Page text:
This is the first substantive post of the Cocoon's Job-Market Boot Camp. As I mentioned in my introduction, the series will discuss all things job-market related, with the aim of helping candidates to better prepare for the academic market. As I also explained, I would like for the series--both my posts and comments--to be as evidence-based as possible. Although, again, sound evidence for how to succeed on the market is hard to come by, my hope that is by tying information and advice to evidence, rather than pure speculation, the series will actually provide readers with good information and advice to go on. So, let's try to hold each other to that. When giving information and advice, don't just give your "impressions." Try to give tangible evidence!
The topic of today's post is simple: how to build a strong CV that will be competitive on the market. My personal experience strongly suggests that when it comes to being competitive, publications--publications in general, not just top-ranked publications--matter more than just about anything else.
When I was in grad school, many people cautioned me (and others I knew) against publishing articles in low-ranked journals. I was told that this might lead search committees to judge you negatively, and thus, that one should only shoot for publications in top-ranked journals. My personal experience strongly suggests that this advice was mistaken.
Although I've never published in a top-20 journal, and so have no experience with whether they might "help" my candidacy, I have a lot of experience publishing in lower-ranked journals--and here my experience was unequivocal: the more I published (even in low-ranked journals), the more interviews I received. Indeed, the relationship was very striking. When I had few publications, I got few interviews. When I had more publications, I got more interviews. When I had a lot of publications, I got a lot of interviews. Publishing a lot, even if it's only in lower-ranked journals, appeared to help a lot. No, I did not receive R1 interviews. Most of my interviews were at SLACs, and a substantial minority were at R2's (which I define roughly as research universities without philosophy PhD programs). But still, when it came to SLACs and R2's, my experience was that top-ranked publications were not necessary to be competitive, and lower-ranked publications helped considerably.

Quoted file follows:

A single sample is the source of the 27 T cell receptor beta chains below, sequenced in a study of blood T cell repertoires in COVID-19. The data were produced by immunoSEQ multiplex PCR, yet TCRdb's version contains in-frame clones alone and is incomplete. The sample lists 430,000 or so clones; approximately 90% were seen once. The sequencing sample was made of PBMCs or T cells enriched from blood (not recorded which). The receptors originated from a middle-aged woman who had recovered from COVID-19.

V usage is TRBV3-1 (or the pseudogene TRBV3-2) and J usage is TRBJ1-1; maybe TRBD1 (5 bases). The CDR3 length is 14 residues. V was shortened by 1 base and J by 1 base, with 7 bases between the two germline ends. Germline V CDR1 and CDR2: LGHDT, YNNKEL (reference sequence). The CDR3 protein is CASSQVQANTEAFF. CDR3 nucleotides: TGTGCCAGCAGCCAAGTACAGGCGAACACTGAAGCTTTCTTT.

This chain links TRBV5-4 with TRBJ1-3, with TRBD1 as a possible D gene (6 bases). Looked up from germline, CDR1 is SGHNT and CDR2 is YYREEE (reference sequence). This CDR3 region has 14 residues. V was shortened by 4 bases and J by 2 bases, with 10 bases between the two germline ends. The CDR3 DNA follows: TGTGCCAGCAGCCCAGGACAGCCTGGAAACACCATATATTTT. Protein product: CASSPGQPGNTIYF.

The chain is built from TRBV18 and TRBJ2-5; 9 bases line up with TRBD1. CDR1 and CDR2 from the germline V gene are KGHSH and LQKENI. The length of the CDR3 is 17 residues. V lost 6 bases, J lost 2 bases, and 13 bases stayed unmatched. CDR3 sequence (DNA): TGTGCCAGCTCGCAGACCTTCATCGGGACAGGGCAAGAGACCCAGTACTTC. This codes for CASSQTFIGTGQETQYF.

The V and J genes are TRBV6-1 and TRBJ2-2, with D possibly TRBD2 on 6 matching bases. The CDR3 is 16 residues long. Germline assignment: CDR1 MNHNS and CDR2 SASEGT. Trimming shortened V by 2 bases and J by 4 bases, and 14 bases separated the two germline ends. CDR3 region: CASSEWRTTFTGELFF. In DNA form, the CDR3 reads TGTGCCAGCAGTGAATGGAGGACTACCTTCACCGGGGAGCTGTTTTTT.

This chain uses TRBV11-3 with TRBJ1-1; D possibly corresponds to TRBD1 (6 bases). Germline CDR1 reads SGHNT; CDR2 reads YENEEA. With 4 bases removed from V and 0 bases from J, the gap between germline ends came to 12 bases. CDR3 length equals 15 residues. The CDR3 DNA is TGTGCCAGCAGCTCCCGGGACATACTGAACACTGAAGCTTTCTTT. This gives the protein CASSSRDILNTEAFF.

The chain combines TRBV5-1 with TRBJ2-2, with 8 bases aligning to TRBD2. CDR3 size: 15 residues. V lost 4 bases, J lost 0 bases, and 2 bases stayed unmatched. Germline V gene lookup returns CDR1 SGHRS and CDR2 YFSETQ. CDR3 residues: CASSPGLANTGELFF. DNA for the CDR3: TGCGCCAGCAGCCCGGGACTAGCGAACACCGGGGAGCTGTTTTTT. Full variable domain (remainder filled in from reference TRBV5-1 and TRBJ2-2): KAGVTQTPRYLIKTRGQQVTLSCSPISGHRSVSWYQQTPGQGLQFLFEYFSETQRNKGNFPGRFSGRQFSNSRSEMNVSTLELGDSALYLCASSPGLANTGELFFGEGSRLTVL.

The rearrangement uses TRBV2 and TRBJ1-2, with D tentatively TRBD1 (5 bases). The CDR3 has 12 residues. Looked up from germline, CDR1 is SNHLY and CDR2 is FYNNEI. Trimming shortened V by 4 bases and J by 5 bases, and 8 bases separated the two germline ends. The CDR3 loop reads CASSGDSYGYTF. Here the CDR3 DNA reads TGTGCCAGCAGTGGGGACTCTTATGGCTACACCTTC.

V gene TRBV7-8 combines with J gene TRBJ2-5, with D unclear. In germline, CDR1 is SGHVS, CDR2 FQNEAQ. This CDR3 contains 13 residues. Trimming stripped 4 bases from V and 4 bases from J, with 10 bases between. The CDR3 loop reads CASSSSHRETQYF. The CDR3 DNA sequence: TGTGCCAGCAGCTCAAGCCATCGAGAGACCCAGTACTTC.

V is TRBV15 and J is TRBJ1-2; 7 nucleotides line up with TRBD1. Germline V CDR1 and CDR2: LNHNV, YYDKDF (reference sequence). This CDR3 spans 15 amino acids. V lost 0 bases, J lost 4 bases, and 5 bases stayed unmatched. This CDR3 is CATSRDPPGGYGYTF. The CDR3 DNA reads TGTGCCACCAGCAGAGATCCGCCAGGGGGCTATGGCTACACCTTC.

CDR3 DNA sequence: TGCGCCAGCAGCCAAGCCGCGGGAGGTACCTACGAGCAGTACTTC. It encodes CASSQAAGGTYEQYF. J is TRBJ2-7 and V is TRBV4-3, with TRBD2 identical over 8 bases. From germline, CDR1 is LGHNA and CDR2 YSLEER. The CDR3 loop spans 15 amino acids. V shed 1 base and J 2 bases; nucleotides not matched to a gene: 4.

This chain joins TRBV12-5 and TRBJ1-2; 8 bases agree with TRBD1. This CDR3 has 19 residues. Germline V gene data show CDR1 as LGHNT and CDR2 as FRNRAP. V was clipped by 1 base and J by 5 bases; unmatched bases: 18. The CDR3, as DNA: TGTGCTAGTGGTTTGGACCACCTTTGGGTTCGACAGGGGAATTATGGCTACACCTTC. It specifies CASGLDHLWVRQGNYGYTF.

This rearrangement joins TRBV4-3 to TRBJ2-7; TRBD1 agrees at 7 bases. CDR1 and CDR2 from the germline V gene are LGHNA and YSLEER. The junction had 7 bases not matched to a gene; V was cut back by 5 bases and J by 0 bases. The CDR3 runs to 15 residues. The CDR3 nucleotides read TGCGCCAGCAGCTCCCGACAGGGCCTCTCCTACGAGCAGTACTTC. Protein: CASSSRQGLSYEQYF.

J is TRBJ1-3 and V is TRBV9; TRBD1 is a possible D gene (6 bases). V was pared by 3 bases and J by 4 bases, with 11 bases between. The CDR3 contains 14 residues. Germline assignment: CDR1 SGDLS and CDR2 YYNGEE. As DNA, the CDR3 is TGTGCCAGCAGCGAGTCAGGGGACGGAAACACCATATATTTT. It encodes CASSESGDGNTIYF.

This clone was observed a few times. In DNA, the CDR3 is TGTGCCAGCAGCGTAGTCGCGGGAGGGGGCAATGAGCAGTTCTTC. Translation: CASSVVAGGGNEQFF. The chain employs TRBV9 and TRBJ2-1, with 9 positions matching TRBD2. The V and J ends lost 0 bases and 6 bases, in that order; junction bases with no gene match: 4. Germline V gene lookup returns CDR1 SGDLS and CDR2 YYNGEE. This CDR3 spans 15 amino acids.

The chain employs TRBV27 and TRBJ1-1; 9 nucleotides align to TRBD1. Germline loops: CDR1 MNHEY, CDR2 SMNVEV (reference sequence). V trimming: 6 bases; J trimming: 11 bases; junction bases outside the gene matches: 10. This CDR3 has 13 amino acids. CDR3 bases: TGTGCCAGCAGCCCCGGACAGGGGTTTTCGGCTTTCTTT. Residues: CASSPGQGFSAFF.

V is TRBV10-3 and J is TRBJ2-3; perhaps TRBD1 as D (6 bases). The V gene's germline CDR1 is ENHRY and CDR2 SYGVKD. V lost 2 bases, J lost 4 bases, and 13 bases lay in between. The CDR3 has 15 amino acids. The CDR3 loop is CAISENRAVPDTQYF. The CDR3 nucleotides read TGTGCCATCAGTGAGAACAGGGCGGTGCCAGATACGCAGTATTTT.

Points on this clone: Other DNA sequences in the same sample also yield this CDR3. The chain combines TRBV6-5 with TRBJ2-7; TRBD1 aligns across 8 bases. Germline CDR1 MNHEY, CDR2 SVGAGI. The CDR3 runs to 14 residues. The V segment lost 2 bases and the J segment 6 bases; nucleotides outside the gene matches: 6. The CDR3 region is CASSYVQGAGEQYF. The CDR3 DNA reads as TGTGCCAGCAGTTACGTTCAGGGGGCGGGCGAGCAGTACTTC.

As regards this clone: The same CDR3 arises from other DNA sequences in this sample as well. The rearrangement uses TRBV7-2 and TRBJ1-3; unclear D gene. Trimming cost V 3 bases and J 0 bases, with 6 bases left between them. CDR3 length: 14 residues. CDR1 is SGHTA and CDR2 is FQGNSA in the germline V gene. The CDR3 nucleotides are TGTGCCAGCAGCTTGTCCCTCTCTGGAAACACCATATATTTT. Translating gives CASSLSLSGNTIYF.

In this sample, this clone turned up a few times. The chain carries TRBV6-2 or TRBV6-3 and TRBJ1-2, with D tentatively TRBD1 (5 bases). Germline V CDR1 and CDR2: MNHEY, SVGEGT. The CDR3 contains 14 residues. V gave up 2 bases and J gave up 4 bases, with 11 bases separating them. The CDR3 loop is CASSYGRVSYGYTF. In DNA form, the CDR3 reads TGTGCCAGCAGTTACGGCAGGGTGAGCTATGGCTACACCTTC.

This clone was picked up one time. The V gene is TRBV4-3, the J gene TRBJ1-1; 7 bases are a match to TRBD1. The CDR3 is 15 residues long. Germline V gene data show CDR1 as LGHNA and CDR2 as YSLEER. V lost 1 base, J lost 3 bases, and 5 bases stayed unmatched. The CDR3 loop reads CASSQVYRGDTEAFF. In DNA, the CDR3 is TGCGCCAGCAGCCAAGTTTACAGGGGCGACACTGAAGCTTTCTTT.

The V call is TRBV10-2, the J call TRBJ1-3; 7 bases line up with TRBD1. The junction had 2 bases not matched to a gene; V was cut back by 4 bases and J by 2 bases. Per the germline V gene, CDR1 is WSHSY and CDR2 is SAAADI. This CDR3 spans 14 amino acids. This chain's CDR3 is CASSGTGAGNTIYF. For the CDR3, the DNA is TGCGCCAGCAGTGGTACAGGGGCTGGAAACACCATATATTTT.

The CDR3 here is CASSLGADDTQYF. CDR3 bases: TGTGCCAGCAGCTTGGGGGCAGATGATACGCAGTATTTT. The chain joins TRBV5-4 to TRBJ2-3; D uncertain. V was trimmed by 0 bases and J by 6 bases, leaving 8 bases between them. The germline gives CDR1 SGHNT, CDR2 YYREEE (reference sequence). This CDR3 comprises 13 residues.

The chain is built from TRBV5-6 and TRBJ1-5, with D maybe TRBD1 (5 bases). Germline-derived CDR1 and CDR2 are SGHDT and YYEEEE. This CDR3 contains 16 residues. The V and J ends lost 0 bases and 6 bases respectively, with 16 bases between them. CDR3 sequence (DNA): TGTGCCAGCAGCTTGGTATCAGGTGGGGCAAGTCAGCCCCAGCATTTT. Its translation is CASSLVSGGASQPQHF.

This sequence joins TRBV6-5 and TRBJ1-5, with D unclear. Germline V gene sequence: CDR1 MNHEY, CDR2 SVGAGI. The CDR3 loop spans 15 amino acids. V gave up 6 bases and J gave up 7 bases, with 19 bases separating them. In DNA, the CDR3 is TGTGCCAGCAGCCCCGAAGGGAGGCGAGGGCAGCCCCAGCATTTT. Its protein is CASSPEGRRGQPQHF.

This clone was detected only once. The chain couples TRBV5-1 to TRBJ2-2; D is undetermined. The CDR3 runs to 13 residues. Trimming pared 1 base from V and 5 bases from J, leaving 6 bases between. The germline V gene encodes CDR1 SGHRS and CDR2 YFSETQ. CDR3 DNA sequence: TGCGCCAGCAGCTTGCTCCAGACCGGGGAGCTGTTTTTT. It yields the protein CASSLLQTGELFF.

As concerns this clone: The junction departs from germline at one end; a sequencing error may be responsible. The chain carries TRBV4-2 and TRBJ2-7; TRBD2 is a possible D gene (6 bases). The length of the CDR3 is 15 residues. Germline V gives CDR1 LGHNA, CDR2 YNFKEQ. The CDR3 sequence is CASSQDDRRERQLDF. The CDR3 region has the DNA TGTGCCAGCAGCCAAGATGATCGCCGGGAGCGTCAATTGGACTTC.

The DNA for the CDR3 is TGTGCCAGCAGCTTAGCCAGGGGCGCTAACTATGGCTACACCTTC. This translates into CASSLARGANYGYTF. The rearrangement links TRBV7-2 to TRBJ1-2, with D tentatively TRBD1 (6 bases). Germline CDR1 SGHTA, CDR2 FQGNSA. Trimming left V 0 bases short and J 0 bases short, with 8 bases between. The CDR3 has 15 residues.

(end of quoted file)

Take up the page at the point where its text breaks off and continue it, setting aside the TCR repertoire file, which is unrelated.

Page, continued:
CV-Building Advice #1: All types of publications appear to help. Publish, and publish...everywhere--in top-ranked journals if you can, but also in lower-ranked journals.
So much for publications. What about the rest of the CV? The sad fact is, I think it's very hard to say. Given how important teaching is at many SLACs, I think good teaching evals and a broad teaching resume--with experience teaching a lot of different classes--are both probably helpful. Further, during my interviews at SLACs, search committees and deans seemed to like student-involvement stuff quite a lot. That being said, I had a lot of teaching experience and student involvement for years, and it didn't seem to lead to interviews. What did? Publications. So, I would say:
CV-Building Advice #2: Try to expand your teaching resume and student involvement, and improve your student reviews--but do not sacrifice publishing. Find a way to improve the teaching and student-engagement parts of your portfolio while continuing to publish.
Finally, my experience has been that it is important to secure recommendation letters from respected people outside of your graduate department--particularly the longer you're out on the market. I was not only given this advice by many different people, but also experienced positive results. Every time I got more recommendation letters from respected figures in the discipline, my interview numbers improved. So, I would say:
CV-building Advice #3: It is a good idea to obtain new recommendation letters from respected members of the discipline not from your graduate program.
I will devote a future post to how to go about following this advice. But these, I guess, are my three biggest pieces of CV-building advice. Am I wrong? Have I missed anything important? Fire (and discuss) away!